There's been at least one moment in the past year when Sean Murray, the creator of No Man's Sky, has been seated around an awards-ceremony table with the people behind Fortnite, Rainbow Six Siege or Warframe, and they've all shared a moment of incredulity.
"We're like, 'Yeah, so, two years ago was pretty rough, right?'" Murray said, laughing. "And everyone's in the same boat."
All of these games, No Man's Sky included, were not particularly well received at launch. However, each team kept the updates rolling in, and they eventually found themselves on awards lists the world over. Fortnite added battle royale and transformed into a multibillion-dollar franchise; Rainbow Six Siege embraced esports and DLC and garnered 40 million registered players; Warframe chased an aggressive content-release schedule and listened to its core audience, and it's now one of Digital Extremes' most successful games.
No Man's Sky rolled out a steady stream of updates to deliver the features that fans really wanted (and expected from day one), and climbed its way up from "cautionary indie tale" to "Best Ongoing Game award nominee" in just two years. Today, it's a universe-sized astronaut simulator packed with quintillions of planets, absurd creatures on land and sea, plus crafting, mining, building, flying and oodles of exploration. This summer, the gigantic No Man's Sky Beyond update goes live, bringing three major features to the game, two of which are public knowledge: MMO-style mechanics and, announced just last week, VR support.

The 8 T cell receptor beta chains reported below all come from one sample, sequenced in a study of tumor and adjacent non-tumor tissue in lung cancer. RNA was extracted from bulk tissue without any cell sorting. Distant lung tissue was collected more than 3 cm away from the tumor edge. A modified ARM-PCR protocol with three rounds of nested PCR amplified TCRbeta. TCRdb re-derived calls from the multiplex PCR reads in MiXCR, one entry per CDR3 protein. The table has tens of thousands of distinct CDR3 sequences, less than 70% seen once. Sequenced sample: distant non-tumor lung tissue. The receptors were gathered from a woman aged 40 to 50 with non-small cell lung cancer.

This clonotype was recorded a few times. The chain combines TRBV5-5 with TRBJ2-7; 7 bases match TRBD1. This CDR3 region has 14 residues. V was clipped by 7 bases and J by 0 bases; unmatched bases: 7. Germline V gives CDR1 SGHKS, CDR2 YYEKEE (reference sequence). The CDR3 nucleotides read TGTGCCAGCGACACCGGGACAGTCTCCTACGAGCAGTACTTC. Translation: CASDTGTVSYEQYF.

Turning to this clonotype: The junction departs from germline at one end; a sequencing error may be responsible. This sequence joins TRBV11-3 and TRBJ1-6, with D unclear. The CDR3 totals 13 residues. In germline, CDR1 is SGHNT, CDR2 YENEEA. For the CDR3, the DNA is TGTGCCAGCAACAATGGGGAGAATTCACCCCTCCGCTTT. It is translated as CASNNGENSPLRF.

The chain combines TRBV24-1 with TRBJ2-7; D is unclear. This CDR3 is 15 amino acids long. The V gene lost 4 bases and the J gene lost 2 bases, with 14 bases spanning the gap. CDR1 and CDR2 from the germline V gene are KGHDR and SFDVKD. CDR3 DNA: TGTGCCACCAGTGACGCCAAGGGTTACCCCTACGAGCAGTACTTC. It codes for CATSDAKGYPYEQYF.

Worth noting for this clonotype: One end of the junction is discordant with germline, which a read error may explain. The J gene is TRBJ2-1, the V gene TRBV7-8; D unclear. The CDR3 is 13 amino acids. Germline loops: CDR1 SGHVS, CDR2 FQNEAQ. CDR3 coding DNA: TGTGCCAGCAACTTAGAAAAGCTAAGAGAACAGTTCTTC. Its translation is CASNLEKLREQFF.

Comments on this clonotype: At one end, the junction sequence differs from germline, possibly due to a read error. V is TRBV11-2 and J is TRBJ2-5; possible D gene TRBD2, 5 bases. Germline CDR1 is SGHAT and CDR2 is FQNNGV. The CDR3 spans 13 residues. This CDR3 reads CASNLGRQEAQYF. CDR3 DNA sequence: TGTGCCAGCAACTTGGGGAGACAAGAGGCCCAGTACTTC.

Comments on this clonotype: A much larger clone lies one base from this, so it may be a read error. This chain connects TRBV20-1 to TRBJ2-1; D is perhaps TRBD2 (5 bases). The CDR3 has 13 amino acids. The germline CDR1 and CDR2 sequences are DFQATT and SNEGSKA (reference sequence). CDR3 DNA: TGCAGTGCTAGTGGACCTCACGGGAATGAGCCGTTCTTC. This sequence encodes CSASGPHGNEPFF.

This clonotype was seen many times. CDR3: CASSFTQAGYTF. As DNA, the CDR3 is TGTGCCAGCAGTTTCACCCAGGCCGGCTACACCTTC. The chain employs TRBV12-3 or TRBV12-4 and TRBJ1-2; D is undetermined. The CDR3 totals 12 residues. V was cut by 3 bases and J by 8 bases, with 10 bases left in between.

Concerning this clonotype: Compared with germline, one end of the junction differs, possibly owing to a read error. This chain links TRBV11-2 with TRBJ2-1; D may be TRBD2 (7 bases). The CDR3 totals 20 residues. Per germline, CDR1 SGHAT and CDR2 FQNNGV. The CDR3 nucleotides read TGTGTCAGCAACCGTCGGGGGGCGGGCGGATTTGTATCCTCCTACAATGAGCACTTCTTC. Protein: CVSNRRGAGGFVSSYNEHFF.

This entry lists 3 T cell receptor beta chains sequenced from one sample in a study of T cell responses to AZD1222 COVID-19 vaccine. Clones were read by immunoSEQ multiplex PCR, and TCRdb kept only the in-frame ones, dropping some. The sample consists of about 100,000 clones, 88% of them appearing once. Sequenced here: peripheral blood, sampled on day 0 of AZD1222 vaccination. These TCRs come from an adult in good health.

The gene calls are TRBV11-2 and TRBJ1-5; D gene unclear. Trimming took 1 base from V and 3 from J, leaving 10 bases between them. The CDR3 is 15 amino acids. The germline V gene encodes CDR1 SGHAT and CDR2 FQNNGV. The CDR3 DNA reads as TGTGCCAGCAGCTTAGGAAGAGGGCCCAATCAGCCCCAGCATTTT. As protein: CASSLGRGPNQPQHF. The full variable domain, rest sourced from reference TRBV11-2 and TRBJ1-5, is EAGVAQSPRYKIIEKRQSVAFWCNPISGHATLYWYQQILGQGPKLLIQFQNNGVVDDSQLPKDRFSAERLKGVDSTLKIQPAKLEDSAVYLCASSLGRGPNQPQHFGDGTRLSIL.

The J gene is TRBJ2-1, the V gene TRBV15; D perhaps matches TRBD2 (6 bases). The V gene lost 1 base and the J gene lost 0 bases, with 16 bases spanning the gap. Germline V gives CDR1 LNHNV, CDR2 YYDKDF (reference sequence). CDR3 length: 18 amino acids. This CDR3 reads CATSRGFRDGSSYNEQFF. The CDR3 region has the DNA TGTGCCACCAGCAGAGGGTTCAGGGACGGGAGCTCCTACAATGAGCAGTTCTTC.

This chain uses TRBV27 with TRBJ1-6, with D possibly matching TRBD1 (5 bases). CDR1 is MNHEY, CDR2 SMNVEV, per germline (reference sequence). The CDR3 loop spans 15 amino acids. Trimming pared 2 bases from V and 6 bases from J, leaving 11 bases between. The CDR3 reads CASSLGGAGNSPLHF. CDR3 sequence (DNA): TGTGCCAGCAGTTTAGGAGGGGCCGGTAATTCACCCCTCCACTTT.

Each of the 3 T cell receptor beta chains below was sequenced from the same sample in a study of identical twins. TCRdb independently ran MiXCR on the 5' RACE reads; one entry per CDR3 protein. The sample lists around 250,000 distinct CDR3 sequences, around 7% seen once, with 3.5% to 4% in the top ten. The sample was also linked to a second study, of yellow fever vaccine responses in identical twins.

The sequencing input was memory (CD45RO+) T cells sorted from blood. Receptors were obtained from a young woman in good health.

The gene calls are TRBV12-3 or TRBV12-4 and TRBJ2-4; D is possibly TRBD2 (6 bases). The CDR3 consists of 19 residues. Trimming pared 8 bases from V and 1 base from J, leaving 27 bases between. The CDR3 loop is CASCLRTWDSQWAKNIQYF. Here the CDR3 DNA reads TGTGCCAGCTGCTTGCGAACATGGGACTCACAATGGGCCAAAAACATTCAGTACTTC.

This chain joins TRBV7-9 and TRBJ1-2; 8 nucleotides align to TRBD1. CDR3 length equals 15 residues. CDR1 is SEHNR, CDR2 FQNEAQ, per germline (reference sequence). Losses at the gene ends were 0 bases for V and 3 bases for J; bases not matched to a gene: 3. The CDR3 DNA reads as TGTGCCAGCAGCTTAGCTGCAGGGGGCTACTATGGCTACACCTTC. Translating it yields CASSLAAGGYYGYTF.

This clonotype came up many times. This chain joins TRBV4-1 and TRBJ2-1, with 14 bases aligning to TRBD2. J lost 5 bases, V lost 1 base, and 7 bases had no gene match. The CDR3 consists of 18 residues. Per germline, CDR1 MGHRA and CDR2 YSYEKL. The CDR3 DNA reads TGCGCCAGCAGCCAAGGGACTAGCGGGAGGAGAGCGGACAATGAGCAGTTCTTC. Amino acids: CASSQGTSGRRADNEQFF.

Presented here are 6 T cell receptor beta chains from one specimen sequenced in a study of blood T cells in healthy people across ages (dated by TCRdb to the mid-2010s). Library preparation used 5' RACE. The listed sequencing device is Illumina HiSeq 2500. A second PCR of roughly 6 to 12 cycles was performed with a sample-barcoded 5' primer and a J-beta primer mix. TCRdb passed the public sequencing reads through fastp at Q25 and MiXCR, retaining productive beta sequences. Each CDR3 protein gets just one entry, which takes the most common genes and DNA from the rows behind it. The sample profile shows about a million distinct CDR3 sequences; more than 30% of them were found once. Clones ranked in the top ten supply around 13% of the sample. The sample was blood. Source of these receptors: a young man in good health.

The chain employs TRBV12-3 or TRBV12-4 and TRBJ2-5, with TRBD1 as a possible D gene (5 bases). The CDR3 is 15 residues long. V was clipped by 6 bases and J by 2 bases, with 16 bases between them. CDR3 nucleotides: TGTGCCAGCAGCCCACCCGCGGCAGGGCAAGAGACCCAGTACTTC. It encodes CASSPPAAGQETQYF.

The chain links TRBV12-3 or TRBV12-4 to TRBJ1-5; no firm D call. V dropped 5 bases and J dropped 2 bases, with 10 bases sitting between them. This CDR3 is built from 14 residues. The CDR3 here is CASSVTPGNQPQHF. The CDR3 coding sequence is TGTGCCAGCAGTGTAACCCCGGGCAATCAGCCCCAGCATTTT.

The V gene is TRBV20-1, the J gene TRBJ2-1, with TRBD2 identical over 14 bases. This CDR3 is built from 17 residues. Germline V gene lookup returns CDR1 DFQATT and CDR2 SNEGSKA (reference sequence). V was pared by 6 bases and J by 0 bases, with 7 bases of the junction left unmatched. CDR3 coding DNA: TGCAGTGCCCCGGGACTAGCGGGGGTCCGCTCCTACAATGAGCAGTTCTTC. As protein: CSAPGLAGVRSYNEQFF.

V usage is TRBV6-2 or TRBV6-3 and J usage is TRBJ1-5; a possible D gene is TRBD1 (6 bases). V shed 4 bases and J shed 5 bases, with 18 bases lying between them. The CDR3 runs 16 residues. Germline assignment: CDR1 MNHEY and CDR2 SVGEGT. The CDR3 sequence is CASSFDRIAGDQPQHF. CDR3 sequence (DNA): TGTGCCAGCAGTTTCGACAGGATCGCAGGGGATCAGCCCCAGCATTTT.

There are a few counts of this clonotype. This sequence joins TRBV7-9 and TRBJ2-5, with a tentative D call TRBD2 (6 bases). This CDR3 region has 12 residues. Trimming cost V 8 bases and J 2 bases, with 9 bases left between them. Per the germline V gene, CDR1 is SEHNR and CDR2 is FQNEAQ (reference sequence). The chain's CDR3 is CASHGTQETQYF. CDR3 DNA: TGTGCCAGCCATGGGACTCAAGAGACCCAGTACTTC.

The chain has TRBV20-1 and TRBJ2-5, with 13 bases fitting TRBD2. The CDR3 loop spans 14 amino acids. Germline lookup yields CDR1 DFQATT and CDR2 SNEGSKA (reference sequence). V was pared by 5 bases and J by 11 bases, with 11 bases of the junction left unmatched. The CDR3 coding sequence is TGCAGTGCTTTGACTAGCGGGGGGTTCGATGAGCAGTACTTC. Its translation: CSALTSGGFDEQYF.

Hello Games is bringing No Man's Sky to every headset on the market via Steam VR and PlayStation 4 for PSVR (with an exclusive physical edition as well as a digital offering). No Man's Sky VR isn't a separate mode; instead, it incorporates virtual-reality players into the existing game. VR players can join games with non-VR friends, and they'll receive all future updates. Same game, new input method.
"It feels very comfortable to me in terms of a fit for No Man's Sky," Murray said. "If I'm honest, we're supporting VR because we want to. Genuinely, I think it's creatively led more than necessarily commercially or anything like that. It just feels like a good fit."
After spending 15 minutes with the game in full VR glory, I can't help agreeing with Murray. No Man's Sky makes sense in VR, putting you directly in the spacesuit -- jetpack, multi-tool, inventory and all. The multi-tool, which mines minerals, blows holes in the terrain and builds towering structures out of nearby organic matter, lives in your right hand, while inventory can be pulled up as a hologram on your left arm, streamlining the crafting process.